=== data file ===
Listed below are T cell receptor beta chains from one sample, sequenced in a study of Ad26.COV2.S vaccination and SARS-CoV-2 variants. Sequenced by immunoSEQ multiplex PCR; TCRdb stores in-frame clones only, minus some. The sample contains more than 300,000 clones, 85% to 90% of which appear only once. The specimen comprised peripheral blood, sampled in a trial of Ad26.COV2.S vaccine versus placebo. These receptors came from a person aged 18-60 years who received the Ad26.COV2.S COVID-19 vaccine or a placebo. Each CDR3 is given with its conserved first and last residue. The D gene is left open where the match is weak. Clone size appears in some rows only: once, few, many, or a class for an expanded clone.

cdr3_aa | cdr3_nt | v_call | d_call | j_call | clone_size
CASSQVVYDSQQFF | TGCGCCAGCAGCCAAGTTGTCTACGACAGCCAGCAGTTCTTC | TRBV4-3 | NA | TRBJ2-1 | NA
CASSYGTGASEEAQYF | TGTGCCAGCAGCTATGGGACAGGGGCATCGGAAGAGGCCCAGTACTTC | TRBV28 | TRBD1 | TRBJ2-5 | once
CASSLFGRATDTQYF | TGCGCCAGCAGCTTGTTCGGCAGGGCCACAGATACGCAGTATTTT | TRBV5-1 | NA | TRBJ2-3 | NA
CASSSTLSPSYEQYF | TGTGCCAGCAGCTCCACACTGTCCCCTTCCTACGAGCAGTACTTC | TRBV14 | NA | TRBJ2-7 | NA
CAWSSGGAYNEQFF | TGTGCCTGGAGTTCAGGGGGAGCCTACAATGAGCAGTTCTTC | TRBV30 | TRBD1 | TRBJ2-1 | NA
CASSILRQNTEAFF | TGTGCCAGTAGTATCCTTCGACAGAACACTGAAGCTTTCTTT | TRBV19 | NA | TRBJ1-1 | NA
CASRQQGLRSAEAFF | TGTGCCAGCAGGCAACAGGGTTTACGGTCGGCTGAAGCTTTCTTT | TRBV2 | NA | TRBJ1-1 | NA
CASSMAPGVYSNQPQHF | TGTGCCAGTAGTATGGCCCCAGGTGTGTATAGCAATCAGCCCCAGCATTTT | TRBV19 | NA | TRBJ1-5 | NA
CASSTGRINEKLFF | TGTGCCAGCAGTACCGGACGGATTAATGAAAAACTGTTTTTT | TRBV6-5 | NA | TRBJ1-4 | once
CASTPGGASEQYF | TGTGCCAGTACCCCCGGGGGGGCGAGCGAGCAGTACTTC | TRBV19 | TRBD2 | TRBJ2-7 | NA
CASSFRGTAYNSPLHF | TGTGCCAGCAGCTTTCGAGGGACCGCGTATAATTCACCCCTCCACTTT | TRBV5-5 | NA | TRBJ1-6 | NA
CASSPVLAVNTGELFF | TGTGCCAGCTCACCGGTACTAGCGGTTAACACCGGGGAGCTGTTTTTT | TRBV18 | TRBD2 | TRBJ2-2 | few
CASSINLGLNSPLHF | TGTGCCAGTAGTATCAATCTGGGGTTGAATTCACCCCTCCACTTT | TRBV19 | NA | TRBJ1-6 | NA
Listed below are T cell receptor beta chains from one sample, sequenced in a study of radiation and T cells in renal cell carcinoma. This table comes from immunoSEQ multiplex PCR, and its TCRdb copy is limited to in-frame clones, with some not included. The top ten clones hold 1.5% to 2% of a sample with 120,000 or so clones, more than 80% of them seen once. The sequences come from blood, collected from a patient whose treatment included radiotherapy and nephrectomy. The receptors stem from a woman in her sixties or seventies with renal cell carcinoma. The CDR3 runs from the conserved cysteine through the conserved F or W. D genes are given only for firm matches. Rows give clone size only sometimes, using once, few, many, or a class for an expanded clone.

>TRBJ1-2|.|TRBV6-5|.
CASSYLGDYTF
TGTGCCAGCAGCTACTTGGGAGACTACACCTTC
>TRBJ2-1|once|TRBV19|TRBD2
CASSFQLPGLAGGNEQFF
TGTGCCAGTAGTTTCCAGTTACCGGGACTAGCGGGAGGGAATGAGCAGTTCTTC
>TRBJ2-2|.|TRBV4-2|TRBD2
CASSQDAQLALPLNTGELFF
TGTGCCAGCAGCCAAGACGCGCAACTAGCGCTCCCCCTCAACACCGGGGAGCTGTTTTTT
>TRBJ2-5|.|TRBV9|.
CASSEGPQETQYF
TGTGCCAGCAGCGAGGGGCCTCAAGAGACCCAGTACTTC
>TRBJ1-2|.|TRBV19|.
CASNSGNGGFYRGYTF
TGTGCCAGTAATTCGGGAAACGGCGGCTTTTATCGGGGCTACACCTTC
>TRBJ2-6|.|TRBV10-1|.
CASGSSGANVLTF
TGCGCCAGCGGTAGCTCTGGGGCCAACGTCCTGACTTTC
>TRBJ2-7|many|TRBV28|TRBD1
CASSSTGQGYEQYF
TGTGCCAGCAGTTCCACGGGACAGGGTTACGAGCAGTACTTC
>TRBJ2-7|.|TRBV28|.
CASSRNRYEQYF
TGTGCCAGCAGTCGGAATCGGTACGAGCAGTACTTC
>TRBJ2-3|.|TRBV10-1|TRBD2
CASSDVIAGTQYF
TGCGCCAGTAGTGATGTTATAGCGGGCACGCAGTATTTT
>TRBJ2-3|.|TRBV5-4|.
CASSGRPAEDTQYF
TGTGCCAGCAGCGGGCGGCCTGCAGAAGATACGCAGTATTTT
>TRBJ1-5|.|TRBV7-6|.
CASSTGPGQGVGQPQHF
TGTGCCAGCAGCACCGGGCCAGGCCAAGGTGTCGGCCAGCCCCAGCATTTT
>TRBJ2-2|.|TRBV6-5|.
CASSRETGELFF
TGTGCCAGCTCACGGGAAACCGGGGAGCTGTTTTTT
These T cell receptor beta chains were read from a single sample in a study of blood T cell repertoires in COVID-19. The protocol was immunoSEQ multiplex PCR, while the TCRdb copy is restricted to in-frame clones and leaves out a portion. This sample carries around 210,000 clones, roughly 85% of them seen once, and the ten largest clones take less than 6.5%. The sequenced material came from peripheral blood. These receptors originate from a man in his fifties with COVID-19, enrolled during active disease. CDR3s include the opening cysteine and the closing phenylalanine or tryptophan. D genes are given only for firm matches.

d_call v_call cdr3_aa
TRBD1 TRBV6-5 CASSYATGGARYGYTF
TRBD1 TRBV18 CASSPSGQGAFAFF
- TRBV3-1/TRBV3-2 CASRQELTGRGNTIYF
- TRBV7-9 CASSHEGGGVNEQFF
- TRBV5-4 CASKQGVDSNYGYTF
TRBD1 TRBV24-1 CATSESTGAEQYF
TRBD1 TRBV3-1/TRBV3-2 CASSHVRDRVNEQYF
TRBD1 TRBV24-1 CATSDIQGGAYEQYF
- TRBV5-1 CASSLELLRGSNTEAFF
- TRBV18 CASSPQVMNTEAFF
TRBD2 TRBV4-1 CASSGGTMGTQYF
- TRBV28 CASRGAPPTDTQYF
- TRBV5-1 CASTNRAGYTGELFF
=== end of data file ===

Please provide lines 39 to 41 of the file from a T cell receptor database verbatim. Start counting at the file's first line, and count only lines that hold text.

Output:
CASSRNRYEQYF
TGTGCCAGCAGTCGGAATCGGTACGAGCAGTACTTC
>TRBJ2-3|.|TRBV10-1|TRBD2